Select courses from list below:
Sampling Realities of Focal Plane Arrays
Practical Applications of Thermal Imaging Systems
Engineering Approach to Imaging Systems Design
Testing and Evaluation of E-O Imaging Systems
Electro-Optical Imaging System Performance

Electro-optical Imaging System Performance

Optimization of an imaging system depends upon a myriad of radiometric, spectral, and spatial parameters. The "bare bones" sensor consists of optics, detector, display, and an observer. Range degrading parameters include 3D noise, optical blur, and pixel interpolation. Scenario parameters include detection/recognition/identification probability, target contrast, target size, line-of-sight motion, and atmospheric conditions. Generally, the customer provides the scenario and the analyst optimizes the sensor parameters to achieve maximum acquisition range. A wide variety of programs have been available in the past (e.g., SSCamIP, NVThermIP etc.). These programs have been consolidated into the Night Vision Integrated Performance Model (NVIPM). For convenience, the calculations are performed in the frequency domain (MTF analysis). This is often called image chain modeling. All equations necessary for modeling are provided. Although the math is sometimes complex, the equations are graphed for easy understanding. NVIPM inputs are high-lighted to match equation parameters. Several optimization examples are provided (case study examples). NVIPM can easily perform trade studies and provides a gradient (sensitivity) analysis.

A simplified model is also presented providing practical engineering solutions. This systematic methodology identifies those components that affect range the most. The basic performance parameter is the ratio of the detector cutoff to the optics cutoff (Fλ/d). Early systems had "large" detectors (Fλ/d < 0.5). These systems were detector limited and acquisition range was inversely proportional to detector size. With "small" detectors (Fλ/d > 1.5) the system is optics limited. Here changing the detector size has minimal effect on range. Selecting a mid-wave (MWIR) or long-wave (LWIR) infrared sensor depends upon Fλ/d and atmospheric conditions.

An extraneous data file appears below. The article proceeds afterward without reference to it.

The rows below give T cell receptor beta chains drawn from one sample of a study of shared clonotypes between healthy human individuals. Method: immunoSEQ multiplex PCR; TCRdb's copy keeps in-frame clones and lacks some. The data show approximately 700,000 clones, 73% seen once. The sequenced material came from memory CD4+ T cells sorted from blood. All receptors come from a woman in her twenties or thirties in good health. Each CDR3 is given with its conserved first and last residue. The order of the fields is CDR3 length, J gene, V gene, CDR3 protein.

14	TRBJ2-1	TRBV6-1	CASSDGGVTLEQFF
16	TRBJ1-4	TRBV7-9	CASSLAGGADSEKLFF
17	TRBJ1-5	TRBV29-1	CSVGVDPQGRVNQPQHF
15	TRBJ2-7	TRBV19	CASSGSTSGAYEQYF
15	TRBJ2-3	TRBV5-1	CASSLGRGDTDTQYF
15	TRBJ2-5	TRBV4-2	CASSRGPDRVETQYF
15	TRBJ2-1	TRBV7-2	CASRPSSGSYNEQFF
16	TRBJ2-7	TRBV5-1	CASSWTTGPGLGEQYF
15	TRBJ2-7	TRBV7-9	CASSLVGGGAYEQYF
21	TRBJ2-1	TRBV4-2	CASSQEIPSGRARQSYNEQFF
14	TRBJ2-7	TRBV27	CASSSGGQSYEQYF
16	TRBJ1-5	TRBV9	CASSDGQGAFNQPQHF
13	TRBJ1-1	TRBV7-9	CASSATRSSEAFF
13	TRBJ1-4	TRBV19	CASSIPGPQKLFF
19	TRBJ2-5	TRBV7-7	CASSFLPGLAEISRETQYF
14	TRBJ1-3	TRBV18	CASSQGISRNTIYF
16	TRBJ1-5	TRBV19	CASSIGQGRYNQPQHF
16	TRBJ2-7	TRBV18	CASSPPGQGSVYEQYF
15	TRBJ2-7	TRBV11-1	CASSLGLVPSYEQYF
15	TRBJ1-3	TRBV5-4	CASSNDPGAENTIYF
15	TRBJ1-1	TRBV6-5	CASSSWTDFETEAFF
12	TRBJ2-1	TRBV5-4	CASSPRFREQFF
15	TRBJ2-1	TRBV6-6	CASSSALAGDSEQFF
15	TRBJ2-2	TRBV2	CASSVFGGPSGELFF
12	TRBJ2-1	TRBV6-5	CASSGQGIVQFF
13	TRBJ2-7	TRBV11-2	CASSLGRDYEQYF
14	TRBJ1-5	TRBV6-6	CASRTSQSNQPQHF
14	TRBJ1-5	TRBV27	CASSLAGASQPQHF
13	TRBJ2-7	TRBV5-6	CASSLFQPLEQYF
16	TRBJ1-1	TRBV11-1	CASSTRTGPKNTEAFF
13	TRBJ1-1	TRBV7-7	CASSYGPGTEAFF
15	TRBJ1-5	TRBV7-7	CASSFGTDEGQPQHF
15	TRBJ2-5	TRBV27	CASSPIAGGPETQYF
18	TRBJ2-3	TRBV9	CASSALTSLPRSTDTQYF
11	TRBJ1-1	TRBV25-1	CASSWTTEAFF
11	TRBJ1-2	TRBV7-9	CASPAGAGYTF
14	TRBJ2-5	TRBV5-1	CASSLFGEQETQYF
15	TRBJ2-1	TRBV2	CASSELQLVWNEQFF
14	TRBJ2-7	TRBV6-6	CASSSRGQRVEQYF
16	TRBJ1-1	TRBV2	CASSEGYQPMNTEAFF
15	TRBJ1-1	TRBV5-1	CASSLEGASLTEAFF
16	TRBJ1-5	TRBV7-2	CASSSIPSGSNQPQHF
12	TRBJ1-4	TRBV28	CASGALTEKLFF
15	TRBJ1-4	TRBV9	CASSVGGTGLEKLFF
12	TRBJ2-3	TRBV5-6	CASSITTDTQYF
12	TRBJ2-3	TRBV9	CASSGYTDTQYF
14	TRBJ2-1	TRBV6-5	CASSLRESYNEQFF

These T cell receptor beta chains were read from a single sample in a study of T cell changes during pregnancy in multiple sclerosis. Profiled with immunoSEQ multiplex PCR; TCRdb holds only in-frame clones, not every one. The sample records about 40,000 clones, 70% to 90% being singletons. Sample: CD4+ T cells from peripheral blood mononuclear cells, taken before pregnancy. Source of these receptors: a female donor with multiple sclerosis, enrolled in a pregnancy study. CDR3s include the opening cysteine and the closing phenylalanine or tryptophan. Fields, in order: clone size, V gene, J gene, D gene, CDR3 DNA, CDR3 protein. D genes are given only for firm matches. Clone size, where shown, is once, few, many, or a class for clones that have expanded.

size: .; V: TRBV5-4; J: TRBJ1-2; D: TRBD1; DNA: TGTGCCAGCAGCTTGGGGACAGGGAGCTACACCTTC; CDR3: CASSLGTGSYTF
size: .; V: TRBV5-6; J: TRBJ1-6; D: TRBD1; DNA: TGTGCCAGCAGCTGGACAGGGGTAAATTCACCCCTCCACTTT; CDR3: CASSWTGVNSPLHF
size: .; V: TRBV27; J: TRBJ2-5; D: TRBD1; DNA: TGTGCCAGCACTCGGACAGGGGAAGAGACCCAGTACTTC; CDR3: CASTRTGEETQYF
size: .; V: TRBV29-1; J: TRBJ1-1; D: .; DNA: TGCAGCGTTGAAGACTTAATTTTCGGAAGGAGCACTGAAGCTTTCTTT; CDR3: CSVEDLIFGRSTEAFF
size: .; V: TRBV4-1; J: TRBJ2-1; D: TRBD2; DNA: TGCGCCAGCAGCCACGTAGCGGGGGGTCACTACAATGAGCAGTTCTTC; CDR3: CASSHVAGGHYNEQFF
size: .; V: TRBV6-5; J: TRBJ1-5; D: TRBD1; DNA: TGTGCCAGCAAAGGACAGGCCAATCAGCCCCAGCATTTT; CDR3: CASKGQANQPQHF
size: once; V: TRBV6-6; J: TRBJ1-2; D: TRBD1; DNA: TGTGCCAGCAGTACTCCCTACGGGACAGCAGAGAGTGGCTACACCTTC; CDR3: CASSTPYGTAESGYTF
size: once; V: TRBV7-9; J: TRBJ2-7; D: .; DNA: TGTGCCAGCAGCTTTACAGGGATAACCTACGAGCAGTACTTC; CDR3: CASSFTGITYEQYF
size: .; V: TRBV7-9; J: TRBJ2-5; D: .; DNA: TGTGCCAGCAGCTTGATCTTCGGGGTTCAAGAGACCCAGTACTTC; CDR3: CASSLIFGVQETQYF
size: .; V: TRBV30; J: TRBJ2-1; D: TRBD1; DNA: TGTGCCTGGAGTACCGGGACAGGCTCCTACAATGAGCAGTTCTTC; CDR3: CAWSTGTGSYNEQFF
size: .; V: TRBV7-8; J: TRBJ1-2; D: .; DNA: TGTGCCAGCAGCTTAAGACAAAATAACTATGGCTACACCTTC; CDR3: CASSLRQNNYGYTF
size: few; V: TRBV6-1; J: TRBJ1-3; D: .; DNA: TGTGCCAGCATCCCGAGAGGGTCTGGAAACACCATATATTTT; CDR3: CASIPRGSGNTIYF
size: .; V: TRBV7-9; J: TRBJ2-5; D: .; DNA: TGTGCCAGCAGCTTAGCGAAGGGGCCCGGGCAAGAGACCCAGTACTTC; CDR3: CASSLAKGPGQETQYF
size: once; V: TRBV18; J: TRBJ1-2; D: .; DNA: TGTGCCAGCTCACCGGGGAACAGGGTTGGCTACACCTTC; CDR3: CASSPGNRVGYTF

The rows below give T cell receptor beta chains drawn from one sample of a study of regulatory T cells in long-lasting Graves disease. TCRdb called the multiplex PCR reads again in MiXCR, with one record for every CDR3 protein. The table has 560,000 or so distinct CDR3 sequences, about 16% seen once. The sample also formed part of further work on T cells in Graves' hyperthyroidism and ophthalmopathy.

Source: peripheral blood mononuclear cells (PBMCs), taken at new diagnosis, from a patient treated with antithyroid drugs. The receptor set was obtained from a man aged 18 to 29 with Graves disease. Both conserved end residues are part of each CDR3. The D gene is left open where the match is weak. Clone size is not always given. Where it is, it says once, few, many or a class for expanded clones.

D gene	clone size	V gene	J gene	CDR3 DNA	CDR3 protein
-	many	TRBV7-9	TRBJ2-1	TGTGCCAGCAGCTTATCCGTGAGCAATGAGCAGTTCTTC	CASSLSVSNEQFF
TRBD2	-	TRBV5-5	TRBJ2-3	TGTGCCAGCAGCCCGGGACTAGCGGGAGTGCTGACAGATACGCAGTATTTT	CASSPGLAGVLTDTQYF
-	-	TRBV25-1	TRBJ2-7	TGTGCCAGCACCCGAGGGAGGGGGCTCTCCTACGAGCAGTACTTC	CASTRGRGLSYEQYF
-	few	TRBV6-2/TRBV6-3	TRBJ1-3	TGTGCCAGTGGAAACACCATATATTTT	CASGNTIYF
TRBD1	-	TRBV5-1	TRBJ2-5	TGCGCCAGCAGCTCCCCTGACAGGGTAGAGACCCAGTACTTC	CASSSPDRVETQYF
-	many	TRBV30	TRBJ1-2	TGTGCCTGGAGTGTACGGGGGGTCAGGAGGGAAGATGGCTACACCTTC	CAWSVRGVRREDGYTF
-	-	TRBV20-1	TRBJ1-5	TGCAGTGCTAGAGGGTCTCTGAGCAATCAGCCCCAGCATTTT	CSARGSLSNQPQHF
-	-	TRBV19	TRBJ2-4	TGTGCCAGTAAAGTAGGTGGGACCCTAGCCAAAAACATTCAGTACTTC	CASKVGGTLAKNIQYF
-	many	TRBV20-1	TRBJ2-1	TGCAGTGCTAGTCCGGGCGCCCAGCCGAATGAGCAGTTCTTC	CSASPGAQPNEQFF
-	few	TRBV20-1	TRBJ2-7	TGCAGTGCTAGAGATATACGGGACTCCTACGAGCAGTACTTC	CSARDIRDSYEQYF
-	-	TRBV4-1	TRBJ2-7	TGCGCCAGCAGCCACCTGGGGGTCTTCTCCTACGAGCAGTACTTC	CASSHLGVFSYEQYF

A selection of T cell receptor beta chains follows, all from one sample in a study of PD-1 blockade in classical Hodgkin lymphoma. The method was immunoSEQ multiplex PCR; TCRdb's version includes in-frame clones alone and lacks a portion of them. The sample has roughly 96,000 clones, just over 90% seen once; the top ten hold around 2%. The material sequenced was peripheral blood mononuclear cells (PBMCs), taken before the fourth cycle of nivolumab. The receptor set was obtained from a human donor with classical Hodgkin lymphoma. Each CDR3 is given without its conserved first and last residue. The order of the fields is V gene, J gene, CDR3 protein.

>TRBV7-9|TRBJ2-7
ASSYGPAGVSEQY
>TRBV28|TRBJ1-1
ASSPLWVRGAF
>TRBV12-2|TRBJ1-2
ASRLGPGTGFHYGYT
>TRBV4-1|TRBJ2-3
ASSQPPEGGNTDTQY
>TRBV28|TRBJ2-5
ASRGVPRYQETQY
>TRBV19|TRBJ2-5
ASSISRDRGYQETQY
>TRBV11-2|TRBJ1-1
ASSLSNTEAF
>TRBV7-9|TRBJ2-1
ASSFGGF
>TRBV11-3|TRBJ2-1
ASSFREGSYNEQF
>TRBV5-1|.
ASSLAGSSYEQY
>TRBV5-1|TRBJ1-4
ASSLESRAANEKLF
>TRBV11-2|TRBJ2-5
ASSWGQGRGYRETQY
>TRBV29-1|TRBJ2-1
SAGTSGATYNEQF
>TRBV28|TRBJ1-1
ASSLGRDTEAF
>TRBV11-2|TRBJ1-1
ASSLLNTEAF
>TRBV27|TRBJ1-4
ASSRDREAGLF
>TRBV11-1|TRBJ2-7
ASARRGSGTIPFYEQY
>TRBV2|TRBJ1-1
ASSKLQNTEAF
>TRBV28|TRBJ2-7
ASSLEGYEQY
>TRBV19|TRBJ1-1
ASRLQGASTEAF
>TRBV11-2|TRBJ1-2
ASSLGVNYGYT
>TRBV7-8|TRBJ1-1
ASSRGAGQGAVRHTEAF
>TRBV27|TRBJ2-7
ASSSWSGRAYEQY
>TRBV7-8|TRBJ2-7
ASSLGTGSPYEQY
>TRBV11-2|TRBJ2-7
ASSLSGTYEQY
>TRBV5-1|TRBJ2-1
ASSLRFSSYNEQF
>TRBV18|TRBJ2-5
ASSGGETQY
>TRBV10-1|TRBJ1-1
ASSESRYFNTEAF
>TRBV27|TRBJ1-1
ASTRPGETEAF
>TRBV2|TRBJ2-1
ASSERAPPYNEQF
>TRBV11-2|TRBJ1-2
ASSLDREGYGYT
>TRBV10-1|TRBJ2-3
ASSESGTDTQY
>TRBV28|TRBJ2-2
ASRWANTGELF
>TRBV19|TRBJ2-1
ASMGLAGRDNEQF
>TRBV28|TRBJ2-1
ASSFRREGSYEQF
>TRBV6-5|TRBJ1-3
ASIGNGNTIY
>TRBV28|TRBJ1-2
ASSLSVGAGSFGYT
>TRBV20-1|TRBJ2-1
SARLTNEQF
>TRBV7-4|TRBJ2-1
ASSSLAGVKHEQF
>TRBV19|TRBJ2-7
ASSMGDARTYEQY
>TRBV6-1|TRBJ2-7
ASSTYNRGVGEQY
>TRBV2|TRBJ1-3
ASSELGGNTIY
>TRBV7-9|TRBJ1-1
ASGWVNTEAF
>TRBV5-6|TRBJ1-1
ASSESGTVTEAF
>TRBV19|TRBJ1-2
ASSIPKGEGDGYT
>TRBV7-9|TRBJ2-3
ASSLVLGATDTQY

With noisy detectors, noisy electronics, or low atmospheric transmittance, the sensor can be sensitivity limited. If the target is small, the system can be resolution limited. Examples of both situations are provided

This course will enable to you to

  • Use the correct MTFs for image chain analysis
  • Recognize the limitations of back-of-the-envelope approximations such as resolution and sensitivity
  • Identify the subsystem (e.g., motion, optics, detector, electronics, and display) that limits performance
  • Understand the limitations of range performance predictions
  • Appreciate the importance of trade studies
  • Appreciate the value of graphs rather than a table of numbers
  • Be conversant with the myriad of technical terms
  • Become a smart buyer, analyst, and/or user of imaging systems

This course is intended for researchers, engineers, system designers, managers, and buyers who want to understand the wealth of information available from imaging system end-to-end analysis. It is helpful if the students are familiar with linear system theory (MTF analysis).
Course level: Intermediate
Course length: full day

Gerald Holst is an independent consultant for imaging system analysis and testing. He was a technical liaison to NATO, research scientist for DoD, and a member of the Lockheed-Martin senior technical staff. Dr. Holst has chaired the SPIE conference Infrared Imaging Systems: Design, Analysis, Modeling and Testing since 1989. He is author of over 30 journal articles and 6 books (published by SPIE and/or JCD Publishing). Dr. Holst is a member of OSA and is a SPIE Fellow.

Electro-Optical Imaging System Performance, fifth edition (SPIE Press and JCD Publishing, 2008), by Gerald C. Holst.

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